For the love of Wordle

Every morning, there is a moment when I realize that’s it for sleep and I roll over and grab my phone. The new Wordle board opens and hope springs anew for that bull’s eye, hole in one, first try guess. I mean, it can’t be that difficult. How many five letter words can there be in the English language? 

As a logical person, I believe I have an edge in this game. As the letters become grayed out, logic intervenes. I am a whiz at analogies, earning me Mensa eligibility due to my high Miller Analogies score. Trust me, I’m no genius but I like games that require brain power, and for that reason, my son, Scott, pushed me into the world of Wordle. (He was also the person who alerted me to being “Mensa eligible.” I laughed in his face at the possibility.)

The text arrived back in early February. “Ma, have you tried Wordle yet? I think you’ll like it.” 

Scott and I have similar brains, quirks, and interests, which gives him insight into my basic likes and dislikes. I thought I meant it when I said, “Scott, I’m not getting involved in another game.”  

I’m already a slave to Words with Friends and Candy Crush Saga. My stats for those apps appall me. No human being should play enough words that they stretch 3 miles or 2,491 rounds of anything involving pretend candy. But I had no one to play Yahtzee or Boggle with. When Scott defected to Texas, my choices for playmates whittled down to my grandchildren and endless rounds of Go Fish and Old Maid using my original cartoony card decks from 1964. It’s bad enough I live next door to where I grew up but still using my nearly sixty-year-old toys? Talk about getting stuck!

I opened the Wordle app, just to see what all these posted Facebook scores were all about. I read the instructions and went at it. In four tries, I discerned the word of the day. I hit the share button and Scott’s name appeared at the top of my texting list. Adding the comment “Is this good?” I hit “SEND.” A few minutes later, Scott responded. “Well, you won but you really want to get three or less.” My golden bubble of success popped immediately. He has a knack for that. When your kid is so much like you, they know how to cut you to the quick. It’s a hazard of motherhood I tolerate for the sake of civilized communication.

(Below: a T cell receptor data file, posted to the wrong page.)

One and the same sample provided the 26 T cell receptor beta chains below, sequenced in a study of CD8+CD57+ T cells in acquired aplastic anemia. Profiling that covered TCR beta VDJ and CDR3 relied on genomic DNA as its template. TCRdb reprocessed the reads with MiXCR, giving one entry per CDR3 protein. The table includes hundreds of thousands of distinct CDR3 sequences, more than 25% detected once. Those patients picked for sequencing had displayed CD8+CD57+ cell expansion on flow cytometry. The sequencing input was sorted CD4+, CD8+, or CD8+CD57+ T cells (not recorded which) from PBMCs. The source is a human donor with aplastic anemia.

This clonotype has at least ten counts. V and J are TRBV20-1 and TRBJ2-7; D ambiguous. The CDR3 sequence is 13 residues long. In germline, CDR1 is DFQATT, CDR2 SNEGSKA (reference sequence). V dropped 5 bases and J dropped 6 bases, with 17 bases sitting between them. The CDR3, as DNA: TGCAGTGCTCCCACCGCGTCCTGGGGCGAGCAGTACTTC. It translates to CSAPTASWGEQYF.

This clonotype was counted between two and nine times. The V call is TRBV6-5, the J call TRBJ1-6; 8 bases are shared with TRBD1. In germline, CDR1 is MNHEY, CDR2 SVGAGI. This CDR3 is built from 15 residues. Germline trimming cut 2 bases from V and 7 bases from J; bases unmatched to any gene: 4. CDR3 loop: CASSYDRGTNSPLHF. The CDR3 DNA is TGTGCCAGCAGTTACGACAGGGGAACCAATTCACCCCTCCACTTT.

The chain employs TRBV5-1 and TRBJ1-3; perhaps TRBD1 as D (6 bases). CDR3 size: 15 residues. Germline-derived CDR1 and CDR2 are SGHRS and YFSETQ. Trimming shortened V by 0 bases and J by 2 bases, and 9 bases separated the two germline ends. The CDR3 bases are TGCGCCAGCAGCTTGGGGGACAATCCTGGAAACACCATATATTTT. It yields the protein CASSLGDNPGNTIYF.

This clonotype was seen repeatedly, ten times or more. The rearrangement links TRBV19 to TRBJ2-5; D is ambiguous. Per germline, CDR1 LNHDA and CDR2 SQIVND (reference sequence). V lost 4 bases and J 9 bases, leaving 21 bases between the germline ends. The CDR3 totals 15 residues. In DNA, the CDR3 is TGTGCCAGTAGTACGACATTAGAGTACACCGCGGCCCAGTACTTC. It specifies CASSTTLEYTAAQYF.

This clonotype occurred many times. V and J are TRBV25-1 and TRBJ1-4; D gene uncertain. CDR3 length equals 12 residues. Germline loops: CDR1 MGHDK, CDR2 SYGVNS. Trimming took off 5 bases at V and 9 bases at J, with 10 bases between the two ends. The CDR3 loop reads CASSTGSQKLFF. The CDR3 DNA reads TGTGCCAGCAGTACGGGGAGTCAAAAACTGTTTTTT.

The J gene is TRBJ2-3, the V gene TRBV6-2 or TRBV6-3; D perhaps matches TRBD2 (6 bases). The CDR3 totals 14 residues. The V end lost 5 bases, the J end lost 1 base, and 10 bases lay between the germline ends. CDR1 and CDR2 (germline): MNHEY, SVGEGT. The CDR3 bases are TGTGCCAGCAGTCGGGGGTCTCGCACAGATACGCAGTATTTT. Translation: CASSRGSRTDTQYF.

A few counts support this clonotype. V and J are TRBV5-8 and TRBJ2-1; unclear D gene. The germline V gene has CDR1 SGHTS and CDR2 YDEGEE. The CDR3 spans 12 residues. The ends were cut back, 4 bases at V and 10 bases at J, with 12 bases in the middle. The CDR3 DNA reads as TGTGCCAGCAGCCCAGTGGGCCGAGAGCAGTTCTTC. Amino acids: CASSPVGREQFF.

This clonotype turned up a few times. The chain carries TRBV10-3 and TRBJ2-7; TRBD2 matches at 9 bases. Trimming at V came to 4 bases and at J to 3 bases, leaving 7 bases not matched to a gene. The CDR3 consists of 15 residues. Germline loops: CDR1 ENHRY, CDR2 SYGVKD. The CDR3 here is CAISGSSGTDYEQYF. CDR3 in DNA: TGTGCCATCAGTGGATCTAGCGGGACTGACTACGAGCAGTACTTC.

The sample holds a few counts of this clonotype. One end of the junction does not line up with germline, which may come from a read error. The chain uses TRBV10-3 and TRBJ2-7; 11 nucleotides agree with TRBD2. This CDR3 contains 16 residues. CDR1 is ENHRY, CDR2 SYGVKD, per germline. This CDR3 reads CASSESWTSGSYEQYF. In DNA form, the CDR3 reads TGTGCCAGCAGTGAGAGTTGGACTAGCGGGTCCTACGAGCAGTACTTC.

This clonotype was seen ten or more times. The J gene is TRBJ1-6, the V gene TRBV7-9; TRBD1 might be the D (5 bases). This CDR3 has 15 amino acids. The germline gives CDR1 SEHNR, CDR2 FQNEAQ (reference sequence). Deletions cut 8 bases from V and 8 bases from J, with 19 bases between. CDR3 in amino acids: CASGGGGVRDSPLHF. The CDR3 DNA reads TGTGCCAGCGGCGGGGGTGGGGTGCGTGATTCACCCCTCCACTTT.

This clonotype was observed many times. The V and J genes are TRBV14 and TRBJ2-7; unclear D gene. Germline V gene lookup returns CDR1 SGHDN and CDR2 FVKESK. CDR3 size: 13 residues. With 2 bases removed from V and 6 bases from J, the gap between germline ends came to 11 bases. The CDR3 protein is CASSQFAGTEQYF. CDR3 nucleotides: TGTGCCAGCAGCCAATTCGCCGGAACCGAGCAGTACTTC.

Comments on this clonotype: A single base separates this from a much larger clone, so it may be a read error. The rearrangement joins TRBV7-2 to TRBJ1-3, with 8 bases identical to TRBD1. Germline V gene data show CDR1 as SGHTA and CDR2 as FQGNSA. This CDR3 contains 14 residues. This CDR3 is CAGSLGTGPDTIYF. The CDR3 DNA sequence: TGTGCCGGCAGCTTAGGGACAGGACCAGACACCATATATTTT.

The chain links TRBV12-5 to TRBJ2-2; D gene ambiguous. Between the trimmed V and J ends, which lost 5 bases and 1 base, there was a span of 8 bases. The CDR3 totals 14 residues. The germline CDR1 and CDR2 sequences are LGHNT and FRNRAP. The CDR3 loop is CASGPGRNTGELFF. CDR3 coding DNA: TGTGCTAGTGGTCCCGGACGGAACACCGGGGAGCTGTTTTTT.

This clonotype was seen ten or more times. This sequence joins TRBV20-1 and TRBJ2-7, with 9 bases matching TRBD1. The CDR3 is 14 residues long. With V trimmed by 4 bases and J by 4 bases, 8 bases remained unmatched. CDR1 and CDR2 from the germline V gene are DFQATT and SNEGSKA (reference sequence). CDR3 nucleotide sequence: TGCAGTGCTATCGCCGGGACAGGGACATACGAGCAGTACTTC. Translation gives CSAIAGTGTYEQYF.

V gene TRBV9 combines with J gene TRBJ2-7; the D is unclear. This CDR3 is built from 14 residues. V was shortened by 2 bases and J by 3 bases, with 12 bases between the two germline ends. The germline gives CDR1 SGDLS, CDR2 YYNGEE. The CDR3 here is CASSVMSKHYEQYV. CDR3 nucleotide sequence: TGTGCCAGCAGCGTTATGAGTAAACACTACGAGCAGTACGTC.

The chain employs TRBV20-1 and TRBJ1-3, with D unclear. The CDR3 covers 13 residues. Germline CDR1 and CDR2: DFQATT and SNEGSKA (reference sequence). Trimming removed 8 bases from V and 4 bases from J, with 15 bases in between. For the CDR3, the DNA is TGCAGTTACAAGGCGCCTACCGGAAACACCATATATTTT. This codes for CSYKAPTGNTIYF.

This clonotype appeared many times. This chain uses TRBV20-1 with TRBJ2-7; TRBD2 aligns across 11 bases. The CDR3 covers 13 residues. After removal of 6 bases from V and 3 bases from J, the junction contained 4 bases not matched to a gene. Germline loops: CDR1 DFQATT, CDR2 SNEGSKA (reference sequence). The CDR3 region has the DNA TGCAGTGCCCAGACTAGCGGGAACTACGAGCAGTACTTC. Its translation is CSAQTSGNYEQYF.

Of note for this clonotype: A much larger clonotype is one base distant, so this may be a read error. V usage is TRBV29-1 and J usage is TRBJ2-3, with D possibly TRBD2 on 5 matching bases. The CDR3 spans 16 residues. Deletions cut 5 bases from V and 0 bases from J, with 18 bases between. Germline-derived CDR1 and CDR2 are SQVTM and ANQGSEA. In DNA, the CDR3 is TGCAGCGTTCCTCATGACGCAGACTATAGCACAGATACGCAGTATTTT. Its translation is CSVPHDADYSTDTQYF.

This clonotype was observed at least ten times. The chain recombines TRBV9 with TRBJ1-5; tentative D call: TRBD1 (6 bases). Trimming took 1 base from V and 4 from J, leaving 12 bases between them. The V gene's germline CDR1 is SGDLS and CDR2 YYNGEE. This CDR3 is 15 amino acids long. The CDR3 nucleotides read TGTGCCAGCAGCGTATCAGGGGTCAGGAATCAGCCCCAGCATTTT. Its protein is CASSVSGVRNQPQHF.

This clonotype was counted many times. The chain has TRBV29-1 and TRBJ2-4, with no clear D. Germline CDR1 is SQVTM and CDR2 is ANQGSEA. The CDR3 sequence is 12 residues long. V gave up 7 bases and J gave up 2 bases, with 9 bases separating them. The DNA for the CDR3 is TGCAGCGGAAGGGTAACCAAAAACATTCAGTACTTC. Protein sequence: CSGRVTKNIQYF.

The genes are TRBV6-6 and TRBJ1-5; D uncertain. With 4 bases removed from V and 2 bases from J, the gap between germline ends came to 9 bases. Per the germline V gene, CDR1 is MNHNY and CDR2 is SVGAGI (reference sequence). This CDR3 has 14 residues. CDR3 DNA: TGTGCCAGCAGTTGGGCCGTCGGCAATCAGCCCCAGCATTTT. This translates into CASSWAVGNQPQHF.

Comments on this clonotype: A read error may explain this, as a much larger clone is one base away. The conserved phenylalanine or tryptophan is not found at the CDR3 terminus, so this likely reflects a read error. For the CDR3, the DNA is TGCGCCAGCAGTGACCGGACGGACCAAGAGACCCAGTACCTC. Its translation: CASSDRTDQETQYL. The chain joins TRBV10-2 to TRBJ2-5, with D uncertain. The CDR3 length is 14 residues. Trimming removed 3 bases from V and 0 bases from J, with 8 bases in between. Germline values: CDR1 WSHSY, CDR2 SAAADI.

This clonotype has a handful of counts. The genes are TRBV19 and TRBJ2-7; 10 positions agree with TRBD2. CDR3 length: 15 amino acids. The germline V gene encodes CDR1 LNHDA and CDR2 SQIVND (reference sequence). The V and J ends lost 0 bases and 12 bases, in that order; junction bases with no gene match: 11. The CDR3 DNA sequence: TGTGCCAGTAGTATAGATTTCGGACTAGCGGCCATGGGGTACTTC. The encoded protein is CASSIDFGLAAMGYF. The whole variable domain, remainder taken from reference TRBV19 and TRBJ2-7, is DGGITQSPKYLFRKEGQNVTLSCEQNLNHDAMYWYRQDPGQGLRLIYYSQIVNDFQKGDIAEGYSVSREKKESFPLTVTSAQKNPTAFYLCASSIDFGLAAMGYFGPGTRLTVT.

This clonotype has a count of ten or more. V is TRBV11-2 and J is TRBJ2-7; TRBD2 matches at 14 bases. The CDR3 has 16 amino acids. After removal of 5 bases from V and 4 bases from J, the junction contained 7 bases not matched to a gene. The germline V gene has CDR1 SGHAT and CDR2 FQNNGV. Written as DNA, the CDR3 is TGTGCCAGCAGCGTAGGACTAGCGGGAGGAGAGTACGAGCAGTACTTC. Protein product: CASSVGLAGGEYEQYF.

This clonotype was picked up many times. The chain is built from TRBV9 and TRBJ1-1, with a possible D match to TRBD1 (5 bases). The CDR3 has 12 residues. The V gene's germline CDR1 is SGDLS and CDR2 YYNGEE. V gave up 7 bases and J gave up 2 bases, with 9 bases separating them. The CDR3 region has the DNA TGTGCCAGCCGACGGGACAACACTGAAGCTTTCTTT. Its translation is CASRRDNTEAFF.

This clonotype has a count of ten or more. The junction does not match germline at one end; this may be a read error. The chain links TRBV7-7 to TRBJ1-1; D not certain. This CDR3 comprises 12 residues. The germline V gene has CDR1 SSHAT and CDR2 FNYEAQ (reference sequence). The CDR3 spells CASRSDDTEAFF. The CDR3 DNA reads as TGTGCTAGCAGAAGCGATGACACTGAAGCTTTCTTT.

The next morning, I opened the app and typed in “PARTY.” Three letters, one in the correct position, appeared. In three tries, all of the letters turned green. I shared the score. The kid’s response: “Good for you! It took me four today.” Vindicated, I played the next day and the next. Now on my fiftieth game, the preponderance of my scores hovers in the three-four word range, and I am proud to declare I have never lost yet. (I just knocked on wood. That was a jinx if I ever heard one.)

Wordle is a frustrating, intriguing, and challenging daily distraction. A salve for the soul weary from world events, it delays the inevitable dive into the Twitter rabbit hole for a few more minutes. It jars my brain into thinking mode. But what I love best about Wordle stems from its purpose as a conversation starter. From eighteen hundred miles away, my kid and I communicate, first about the scores of the day, and then about a million other things. I miss having him nearby but I appreciate Wordle for its contribution to family relations in a natural, unforced means of conveying news and affection.

Last week, he followed up his Wordle score text with  “Have you tried Quordle?” I shut him down immediately. “What the hell is that? No! I’m not getting involved in anything else!” I impressed myself with my forceful, adamant response. I’m sure he could hear my voice across the miles and he probably laughed. He knew it was a matter of time.

Yesterday, as I sat on the sofa with my nine-year-old grandson, Declan, we punched in letters and watched as they illuminated the Quordle screen. It was only a practice game but we shared the score with Uncle Scott. 

“Hey, it’s Dec, on Mami’s phone! Check this out!” 

“Well done, buddy!” 

I imagined Scott’s satisfaction, especially since he knew I was behind the Quordle success. With Dec as a decoy, I shamelessly demonstrated my lack of self-control when it comes to internet games and my commitment to the indoctrination of the next generation of people who play games, online and otherwise. 

I know the Wordle haters dread the daily Facebook scores friends share but the Italian mother in me appreciates Wordle for the unspoken service it performs keeping me in touch with my adult son, halfway across the country. It masks my cloying motherliness as it encourages our playful commentary and harmless competition. 

But I swear, that’s it. No more games. For now, at least.

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